Thursday, December 17, 2009

A Universal Pattern for Insurgents?

From this week's Nature:
The researchers collected data on the timing of attacks and number of casualties from more than 54,000 events across nine insurgent wars, including those fought in Iraq between 2003 and 2008 and in Sierra Leone between 1994 and 2003. By plotting the distribution of the frequency and size of events, the team found that insurgent wars follow an approximate power law, in which the frequency of attacks decreases with increasing attack size to the power of 2.5. That means that for any insurgent war, an attack with 10 casualties is 316 times more likely to occur than one with 100 casualties (316 is 10 to the power of 2.5).


To explain what was driving this common pattern, the researchers created a mathematical model that assumes that insurgent groups form and fragment when they sense danger, and strike in well-timed bursts to maximize their media exposure. The model gave results that resembled the power-law distribution of actual attacks.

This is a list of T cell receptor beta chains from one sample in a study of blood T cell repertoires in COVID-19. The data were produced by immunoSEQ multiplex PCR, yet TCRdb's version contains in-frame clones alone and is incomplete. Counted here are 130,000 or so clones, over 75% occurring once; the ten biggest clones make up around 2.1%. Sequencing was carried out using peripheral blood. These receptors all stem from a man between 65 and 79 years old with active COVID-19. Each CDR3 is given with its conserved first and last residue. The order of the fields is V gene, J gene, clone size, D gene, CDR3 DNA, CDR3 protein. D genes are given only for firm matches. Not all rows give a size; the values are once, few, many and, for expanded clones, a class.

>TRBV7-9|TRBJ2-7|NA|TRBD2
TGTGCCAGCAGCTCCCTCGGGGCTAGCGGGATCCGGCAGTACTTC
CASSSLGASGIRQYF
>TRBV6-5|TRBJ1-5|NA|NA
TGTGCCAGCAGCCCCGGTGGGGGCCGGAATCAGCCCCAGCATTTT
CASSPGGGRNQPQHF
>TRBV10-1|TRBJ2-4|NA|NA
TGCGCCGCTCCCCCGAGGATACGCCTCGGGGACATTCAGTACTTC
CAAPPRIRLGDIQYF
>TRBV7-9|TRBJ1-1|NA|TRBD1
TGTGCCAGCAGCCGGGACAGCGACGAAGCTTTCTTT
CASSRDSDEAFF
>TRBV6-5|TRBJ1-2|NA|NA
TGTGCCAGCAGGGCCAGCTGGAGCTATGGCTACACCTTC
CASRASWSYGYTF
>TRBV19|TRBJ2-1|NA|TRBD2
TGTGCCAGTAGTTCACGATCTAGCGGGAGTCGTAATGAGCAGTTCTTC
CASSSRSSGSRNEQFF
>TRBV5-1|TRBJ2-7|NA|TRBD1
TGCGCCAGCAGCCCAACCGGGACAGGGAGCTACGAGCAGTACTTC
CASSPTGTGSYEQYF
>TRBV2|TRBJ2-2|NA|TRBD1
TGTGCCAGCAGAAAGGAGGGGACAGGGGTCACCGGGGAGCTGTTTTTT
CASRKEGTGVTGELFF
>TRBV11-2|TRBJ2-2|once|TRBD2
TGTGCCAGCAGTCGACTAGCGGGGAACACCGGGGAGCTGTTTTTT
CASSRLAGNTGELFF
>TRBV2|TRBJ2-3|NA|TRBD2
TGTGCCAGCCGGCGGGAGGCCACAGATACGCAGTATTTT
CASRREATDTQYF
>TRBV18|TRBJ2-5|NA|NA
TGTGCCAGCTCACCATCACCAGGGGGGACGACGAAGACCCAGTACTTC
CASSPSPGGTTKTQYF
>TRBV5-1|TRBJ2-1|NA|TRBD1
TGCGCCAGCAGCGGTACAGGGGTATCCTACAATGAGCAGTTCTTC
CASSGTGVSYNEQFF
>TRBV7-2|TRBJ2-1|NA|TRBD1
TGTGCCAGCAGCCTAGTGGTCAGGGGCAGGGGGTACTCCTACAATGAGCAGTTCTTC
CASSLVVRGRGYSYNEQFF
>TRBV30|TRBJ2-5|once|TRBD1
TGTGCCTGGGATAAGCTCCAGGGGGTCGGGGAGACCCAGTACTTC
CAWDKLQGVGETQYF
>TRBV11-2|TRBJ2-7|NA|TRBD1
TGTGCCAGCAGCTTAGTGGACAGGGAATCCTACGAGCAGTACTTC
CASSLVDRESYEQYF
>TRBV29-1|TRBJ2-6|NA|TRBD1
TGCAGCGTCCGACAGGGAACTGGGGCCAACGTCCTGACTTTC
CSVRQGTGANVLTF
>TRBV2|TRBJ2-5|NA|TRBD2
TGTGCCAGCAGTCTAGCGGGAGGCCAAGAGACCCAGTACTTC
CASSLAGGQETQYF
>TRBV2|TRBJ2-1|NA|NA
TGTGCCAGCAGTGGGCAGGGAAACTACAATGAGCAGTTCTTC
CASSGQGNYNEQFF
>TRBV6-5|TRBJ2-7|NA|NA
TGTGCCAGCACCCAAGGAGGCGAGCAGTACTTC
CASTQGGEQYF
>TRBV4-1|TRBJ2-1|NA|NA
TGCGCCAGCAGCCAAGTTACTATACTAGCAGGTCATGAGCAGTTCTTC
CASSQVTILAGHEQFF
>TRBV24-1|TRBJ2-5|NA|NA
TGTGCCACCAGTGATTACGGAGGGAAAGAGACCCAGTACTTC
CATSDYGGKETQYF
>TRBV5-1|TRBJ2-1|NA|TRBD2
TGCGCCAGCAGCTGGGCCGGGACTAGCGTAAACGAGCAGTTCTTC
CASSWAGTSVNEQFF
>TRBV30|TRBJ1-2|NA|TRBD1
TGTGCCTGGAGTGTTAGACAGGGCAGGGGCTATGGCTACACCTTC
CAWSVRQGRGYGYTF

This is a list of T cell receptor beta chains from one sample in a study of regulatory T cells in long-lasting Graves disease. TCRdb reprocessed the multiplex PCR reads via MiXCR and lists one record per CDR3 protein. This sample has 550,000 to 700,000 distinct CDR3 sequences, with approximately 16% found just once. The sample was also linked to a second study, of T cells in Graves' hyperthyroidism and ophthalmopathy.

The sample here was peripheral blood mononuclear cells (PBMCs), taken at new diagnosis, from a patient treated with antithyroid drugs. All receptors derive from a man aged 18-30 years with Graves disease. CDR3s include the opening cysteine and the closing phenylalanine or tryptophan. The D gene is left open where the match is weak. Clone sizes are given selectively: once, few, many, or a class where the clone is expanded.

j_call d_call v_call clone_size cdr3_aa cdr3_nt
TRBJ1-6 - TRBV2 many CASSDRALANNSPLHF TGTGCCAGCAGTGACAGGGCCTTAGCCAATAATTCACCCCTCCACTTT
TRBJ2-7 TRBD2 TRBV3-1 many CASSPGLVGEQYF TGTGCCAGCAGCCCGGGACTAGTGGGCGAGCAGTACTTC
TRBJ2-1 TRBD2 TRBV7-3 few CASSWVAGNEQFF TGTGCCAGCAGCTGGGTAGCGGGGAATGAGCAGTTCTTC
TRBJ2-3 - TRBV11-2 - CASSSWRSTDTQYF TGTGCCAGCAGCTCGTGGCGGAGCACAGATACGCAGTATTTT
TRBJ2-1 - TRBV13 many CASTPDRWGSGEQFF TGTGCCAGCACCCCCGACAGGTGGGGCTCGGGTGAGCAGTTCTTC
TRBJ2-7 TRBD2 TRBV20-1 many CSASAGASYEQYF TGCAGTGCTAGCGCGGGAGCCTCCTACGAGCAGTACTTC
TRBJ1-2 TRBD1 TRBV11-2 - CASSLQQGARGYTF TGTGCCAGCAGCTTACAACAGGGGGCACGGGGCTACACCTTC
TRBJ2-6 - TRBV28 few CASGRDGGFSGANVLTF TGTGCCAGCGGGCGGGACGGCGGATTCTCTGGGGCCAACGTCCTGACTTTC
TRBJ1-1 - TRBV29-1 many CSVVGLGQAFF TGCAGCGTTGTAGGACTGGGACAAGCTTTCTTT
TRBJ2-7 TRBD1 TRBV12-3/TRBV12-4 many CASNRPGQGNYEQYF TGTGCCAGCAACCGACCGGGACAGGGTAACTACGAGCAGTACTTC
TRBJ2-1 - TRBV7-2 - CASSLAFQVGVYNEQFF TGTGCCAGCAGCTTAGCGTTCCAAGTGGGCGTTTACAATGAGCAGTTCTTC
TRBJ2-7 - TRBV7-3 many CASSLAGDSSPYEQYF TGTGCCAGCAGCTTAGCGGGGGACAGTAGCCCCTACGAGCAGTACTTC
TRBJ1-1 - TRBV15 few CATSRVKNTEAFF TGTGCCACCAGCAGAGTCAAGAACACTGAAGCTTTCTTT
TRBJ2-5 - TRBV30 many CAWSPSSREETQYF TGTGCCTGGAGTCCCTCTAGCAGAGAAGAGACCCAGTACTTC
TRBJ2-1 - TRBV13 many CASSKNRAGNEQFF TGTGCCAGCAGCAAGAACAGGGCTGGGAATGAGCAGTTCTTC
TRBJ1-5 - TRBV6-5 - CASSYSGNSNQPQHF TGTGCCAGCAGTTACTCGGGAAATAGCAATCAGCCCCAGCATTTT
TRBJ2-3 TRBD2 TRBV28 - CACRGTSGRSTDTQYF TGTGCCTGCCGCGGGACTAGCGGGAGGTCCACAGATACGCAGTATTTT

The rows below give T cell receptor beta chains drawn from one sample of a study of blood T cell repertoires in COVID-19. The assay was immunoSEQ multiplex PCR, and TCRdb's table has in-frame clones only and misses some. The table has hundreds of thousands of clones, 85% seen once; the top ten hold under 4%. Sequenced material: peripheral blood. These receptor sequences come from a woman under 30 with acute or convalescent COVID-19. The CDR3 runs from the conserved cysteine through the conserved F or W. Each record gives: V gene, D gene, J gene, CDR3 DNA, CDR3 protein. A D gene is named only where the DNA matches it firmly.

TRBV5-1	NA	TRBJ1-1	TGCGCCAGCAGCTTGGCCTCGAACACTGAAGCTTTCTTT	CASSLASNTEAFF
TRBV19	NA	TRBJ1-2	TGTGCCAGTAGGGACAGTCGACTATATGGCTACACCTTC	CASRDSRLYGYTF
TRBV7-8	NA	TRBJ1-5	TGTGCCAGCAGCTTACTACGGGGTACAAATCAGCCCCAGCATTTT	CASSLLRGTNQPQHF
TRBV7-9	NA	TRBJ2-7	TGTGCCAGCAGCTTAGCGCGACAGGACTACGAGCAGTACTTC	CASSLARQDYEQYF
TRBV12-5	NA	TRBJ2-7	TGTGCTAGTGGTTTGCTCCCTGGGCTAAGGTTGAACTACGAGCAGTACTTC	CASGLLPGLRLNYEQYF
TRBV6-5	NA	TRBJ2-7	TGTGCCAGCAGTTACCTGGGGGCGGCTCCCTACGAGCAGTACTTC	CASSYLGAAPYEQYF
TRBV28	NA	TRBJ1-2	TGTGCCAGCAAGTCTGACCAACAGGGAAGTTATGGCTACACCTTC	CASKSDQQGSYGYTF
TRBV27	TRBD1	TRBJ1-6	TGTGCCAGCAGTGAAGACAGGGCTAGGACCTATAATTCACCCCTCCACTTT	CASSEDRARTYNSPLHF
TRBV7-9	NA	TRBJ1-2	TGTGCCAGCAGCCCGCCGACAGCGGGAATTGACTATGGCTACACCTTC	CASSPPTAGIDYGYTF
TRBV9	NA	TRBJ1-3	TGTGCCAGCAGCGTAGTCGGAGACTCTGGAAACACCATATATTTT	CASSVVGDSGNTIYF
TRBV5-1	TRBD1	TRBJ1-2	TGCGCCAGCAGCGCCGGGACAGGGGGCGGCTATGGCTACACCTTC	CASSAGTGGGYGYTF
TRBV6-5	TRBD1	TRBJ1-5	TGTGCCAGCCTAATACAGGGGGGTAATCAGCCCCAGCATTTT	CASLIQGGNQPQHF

This all seems a bit too easy, although I must admit I have not delved into the details of the actual model. I'm also a bit wary of the predictive power of the model, as with "He is now working to predict how the insurgency in Afghanistan might respond to the influx of foreign troops recently announced by US President Barack Obama". But at least this is yet one more case of a purported mathematical explanation in science.

1 comment:

徐若瑄Vivian said...
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